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within the Alcohol, Drug Abuse and Mental Health Administration incorporate alcohol as well as drug prevention. Most drug abusers are poly-drug abusers and in many cases alcohol is one of the many drugs they are abusing. Through the Office of Treatment Improvement we are working toward providing comprehensive drug treatment which includes addressing alcohol abuse.

Question. Is it your intention that the $99 million proposed in the ADAMHA budget for "capacity expansion" would be directed to alcohol, drugs, or both?

Answer. The Capacity Expansion program will expand the availability of comprehensive drug treatment services. However, as most drug abusers are poly-drug abusers, their treatment will address all the substances they abuse, including alcohol as appropriate.

Question. I your view, what would it cost to make significant inroads in expanding the capacity to treat alcohol and other drug problems?

Answer. Significant inroads to treat drug and alcohol abuse can only be achieved through a partnership between Federal and State governments, communities and the private sector. Since 1989, the Department's budget for drug treatment has nearly doubled, and I believe that the new $99 million Capacity Expansion Program in my FY 1992 budget is a significant effort in this direction.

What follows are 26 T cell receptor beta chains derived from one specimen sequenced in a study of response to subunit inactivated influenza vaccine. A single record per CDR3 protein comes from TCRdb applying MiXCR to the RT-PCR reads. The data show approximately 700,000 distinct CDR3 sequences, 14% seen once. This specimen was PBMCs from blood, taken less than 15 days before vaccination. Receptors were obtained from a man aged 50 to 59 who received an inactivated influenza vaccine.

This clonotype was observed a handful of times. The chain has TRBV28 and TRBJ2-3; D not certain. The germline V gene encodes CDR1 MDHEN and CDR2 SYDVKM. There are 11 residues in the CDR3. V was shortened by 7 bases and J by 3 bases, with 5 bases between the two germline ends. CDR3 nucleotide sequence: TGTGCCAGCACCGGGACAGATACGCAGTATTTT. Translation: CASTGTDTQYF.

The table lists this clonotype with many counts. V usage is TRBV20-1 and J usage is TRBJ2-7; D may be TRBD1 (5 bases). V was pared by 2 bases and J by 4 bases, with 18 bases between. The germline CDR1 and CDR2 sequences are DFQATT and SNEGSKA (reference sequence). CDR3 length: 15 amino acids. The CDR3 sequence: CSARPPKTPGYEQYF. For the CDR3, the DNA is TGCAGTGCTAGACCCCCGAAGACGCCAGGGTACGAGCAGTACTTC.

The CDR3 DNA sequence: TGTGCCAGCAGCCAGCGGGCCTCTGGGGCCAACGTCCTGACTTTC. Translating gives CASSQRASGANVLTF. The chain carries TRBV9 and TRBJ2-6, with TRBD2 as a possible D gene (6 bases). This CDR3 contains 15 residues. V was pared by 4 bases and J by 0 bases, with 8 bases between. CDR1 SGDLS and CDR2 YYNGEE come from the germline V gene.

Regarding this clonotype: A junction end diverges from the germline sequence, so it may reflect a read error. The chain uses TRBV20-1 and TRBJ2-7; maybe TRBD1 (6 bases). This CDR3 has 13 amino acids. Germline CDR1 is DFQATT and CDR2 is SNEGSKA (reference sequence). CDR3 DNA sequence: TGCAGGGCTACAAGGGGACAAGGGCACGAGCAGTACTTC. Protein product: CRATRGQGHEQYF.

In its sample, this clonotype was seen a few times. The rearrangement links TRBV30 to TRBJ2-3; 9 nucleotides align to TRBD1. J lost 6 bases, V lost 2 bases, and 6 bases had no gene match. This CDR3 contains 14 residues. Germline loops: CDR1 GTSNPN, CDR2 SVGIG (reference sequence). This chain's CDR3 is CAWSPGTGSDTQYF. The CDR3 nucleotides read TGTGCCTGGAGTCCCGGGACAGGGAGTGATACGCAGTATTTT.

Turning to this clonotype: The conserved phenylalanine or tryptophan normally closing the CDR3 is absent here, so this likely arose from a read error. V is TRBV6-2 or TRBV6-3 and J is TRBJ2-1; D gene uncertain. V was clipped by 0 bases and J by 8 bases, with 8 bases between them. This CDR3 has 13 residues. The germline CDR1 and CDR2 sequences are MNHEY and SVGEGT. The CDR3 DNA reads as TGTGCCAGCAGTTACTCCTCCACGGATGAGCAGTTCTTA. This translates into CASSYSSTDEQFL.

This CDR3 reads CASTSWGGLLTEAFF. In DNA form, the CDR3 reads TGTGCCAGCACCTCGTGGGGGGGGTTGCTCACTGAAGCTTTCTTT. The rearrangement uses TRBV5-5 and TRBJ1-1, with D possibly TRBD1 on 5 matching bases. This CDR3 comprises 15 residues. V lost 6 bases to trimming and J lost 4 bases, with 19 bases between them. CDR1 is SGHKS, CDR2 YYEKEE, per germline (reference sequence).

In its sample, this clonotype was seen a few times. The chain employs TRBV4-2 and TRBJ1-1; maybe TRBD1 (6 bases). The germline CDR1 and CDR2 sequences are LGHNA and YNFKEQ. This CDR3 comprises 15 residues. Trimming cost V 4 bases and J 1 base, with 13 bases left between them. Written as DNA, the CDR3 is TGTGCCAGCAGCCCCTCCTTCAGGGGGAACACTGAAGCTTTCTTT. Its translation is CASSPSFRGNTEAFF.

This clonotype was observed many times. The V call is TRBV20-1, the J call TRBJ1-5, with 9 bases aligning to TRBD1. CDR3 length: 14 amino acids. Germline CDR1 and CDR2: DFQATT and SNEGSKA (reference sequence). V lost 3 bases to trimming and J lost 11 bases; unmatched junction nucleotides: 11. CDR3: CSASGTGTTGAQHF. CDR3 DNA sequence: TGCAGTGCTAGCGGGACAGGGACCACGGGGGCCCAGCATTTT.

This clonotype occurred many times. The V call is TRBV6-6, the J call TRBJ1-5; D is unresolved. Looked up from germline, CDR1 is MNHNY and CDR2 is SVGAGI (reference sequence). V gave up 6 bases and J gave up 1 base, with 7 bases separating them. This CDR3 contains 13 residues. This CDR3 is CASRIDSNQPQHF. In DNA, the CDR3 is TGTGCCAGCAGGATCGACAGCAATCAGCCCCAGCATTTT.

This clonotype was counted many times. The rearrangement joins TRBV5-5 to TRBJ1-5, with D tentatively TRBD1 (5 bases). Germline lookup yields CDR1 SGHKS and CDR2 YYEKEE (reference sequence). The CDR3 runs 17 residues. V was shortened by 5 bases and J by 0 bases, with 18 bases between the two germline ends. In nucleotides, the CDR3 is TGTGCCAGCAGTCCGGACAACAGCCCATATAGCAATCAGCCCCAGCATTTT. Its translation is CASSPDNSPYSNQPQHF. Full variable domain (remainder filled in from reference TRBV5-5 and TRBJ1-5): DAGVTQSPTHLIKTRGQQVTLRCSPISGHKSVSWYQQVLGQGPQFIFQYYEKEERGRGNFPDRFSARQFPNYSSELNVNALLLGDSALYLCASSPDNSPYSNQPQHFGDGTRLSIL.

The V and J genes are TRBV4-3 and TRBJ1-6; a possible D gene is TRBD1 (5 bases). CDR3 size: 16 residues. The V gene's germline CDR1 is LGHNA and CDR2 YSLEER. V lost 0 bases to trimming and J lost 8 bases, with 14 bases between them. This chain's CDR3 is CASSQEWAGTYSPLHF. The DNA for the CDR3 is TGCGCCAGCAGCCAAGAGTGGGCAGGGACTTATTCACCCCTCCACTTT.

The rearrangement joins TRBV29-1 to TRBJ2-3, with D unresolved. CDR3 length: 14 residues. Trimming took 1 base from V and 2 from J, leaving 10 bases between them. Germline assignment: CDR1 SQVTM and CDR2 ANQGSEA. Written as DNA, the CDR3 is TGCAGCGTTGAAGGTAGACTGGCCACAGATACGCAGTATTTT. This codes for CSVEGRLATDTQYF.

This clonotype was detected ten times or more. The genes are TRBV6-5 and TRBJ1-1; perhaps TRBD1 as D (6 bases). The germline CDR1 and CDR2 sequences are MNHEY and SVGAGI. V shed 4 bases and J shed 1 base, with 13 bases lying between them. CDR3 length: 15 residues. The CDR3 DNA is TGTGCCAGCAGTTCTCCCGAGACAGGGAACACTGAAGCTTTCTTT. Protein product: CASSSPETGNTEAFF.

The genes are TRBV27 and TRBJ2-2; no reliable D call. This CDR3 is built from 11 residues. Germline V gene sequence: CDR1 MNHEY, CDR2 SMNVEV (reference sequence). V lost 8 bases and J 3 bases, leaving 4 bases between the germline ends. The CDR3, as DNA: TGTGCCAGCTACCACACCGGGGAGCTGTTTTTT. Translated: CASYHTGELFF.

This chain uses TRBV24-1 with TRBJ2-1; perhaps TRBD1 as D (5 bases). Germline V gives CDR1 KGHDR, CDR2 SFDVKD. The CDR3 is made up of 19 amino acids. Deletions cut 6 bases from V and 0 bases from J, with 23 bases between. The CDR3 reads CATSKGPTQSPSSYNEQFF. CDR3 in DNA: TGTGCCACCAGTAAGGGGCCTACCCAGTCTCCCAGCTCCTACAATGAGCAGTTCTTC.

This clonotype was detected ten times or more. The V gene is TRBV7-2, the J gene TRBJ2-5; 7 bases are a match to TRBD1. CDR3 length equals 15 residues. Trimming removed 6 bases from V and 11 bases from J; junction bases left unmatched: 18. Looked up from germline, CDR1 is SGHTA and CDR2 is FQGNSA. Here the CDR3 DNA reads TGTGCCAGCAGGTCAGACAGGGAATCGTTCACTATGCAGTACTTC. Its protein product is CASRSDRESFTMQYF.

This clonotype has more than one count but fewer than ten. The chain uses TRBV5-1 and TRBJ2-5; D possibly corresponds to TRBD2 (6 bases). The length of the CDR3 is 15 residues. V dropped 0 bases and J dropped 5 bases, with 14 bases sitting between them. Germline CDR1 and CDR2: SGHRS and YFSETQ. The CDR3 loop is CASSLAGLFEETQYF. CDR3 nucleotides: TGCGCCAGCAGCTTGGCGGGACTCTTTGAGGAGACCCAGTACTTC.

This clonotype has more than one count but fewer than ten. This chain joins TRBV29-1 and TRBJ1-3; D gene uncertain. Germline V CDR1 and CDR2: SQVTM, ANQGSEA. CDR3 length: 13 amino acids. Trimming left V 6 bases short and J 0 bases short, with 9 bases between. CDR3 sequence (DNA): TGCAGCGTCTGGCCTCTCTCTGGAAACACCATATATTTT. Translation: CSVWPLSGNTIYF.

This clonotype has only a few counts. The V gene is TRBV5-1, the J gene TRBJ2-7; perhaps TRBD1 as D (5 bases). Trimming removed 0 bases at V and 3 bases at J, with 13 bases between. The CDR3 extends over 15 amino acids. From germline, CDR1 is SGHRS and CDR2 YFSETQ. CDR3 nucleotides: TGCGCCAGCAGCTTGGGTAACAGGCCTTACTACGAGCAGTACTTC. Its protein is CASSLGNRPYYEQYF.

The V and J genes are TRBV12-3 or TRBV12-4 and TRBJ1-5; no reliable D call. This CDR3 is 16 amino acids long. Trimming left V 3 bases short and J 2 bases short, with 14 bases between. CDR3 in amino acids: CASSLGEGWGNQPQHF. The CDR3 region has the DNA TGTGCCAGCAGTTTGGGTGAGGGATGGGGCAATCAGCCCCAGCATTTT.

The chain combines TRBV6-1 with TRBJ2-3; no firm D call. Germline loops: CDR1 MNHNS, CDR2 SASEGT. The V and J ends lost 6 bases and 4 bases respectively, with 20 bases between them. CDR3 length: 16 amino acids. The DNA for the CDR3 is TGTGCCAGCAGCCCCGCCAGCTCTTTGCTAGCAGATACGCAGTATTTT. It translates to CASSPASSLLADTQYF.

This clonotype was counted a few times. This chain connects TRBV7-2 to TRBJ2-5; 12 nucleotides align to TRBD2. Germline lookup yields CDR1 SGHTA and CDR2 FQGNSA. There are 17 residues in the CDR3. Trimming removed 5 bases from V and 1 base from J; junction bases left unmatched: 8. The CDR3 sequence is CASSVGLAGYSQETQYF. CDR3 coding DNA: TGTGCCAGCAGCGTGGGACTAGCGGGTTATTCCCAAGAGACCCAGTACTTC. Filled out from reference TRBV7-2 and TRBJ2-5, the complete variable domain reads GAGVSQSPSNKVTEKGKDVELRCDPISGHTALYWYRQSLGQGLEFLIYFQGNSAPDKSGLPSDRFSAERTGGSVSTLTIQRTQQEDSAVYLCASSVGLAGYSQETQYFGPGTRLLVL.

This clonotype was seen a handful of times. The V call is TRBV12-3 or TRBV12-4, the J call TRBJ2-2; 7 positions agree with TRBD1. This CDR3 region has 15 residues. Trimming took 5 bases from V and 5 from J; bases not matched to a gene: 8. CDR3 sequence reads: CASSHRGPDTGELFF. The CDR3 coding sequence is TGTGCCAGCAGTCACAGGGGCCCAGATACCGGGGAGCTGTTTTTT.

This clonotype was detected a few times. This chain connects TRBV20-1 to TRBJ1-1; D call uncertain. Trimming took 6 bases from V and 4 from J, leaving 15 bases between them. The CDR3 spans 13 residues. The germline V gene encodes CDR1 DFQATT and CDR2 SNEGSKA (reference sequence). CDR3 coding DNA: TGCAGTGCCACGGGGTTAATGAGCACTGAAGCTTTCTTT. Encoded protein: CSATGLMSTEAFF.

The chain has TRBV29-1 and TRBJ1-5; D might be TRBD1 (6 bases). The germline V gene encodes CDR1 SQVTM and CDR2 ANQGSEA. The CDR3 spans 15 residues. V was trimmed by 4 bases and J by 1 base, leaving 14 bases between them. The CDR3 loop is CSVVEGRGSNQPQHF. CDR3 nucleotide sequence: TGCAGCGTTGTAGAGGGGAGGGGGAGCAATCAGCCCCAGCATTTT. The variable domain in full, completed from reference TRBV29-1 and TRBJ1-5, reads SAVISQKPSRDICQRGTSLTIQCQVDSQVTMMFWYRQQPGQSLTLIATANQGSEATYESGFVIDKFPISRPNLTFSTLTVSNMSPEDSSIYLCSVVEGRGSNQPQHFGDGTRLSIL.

Question. Mr. Secretary, as you recall, last year the conference committee provided $15 million for extramural construction, with report language in support of completion of the mouse production facility at the Jackson Laboratory. I understand that you have agreed to issue a competitive request for applications for a mouse production facility for up to $10 million. Is this correct?

Answer. After consultation with me and other senior HHS staff, the Acting Director of NIH decided to issue a Request for Applications for construction of a large-scale mouse production and mutant characterization facility. There will be an open competition for up to 75 percent of the allowable costs (not to exceed $10 million) of a requested project.

Question. Mr. Secretary, buried deep within the budget for the NIH is a request of $13.4 million for phase I design work for a 15 year upgrade and reconstruction of the Warren G. Magnuson Clinical Center. This project is expected to cost over $800 million and may well approach $1 billion by the time

the project is completed. Mr. Secretary, this is probably the biggest single camel's nose under our appropriations subcommittee tent this year. have you reviewed the need for this very expensive and significant upgrade of the clinical center?

Answer. NIH has sought the assistance of the Army Corps of Engineers to evaluate the NIH facility needs in general and the clinical center specifically. Following completion of this evaluation a final determination of how to proceed with respect to modernizing the clinical center will be made. But please keep in mind that the Clinical Center is over forty years old. It was designed and built in a different technological age, yet still remains the largest research hospital in the world. Whether we improve the current facility or replace it, the cost will be significant.